The Courts Service said “several sites” are still under consideration for a new court complex in Kerry which would allow facilities for juries, video conferencing, family law and other matters.
The statement comes amid increasing concern that Kerry is to lose its higher court sittings, including jury trials altogether and that remote district courts are also under threat.
Since the pandemic, all district courts, including those from Killarney, Kenmare, and Caherciveen, have moved to the 19th century courthouse in Tralee because of the requirements for social distancing and they continue to sit there.
However facilities there too are limited. Just 19 persons including the judge and registrar can be accommodated in the circuit room in Tralee, and there is no room for a jury.
Killarney Circuit Court this week where civil and non jury matters were for hearing, was told that judges are likely to be available countrywide for jury trials in September – a month ahead of the normal schedule. However, Judge Helen Boyle acknowledged to Tom Rice, prosecutor for the State, that in Kerry there may be more “logistical difficulties” to overcome than judges availability.
This was in reference to the lack of facilities in Kerry which has for years sought a new court complex, but has not been able to agree on a suitable site.
The Killarney Circuit Court also heard this week from barrister Katie O’Connell how a sensitive and serious matter of sexual assault involving two minors was unlikely to proceed in the Kerry Circuit because of lack of video link facilities. No Kerry courthouse has such facilities and “will have to go to a county equipped to deal with it,” Ms O’Connell said.
That trial along with other jury trials from Kerry are set to move to the new court complex in Limerick.
Currently all District Court sittings are taking place in Tralee, sparking concern they may never return to the outlying towns.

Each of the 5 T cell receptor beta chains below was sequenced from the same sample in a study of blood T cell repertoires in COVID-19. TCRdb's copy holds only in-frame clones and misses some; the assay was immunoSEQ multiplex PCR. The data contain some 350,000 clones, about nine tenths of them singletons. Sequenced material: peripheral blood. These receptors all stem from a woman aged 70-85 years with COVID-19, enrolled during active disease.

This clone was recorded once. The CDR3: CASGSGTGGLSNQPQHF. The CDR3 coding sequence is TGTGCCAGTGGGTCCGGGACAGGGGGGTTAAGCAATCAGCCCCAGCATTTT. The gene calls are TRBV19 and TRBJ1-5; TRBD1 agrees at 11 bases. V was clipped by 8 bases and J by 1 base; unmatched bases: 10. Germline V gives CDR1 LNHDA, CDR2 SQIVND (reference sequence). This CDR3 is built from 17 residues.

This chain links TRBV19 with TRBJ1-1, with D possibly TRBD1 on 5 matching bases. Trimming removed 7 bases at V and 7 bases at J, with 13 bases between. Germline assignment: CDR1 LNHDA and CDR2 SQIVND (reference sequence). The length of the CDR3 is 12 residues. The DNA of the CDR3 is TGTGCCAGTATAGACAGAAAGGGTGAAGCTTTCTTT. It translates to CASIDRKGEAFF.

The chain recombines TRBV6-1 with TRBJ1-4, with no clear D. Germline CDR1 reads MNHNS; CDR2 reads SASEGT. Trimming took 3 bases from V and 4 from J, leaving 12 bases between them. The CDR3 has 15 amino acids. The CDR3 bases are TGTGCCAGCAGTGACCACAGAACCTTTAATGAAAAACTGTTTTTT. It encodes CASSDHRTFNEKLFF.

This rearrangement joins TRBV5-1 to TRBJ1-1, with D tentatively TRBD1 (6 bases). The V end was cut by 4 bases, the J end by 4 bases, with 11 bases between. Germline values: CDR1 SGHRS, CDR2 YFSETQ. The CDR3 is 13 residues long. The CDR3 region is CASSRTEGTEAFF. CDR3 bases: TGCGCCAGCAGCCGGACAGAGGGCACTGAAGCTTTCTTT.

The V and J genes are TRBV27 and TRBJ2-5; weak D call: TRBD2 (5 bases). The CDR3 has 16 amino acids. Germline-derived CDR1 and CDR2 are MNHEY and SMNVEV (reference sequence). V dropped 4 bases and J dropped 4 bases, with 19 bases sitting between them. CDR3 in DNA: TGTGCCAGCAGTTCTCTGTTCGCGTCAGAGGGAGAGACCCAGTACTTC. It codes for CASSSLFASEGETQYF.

A senior legal person who asked not to be named said there is mounting concern:
“If Kerry doesn’t get a proper courthouse capable of hosting victim support, jury, family law as well as criminal and civil – there is real risk the sittings will move to the new complexes in Limerick and Cork. Those from south Kerry could go to Cork, and matters from north Kerry would move to Limerick.”
Amid opposition on the ground to the use of the Tralee town centre Denny site, in the Island of Geese, for a court complex, observers are saying the Department of Defence owned army barracks at Ballymullen on the edge of Tralee is the best option.
“Ballymullen is essentially a greenfield site with plenty of parking and good access,” he said.
Other legal practioners said that as well as loss of revenue to Kerry, the loss of the courts would entail extra garda and witness expenses to the State, and the end of Kerry juries who are renowned for being tough and unpredictable, and sometimes eccentric.
Amid lack of agreement in Tralee, and a sense of urgency, a number of sites in Killarney previously looked at by the courts service may again be in the running.
The courts service said: “Kerry is listed for upgrading as part of the current national development plan. The decision to which site will be used is still under consideration. Several sites have been examined and are under consideration.”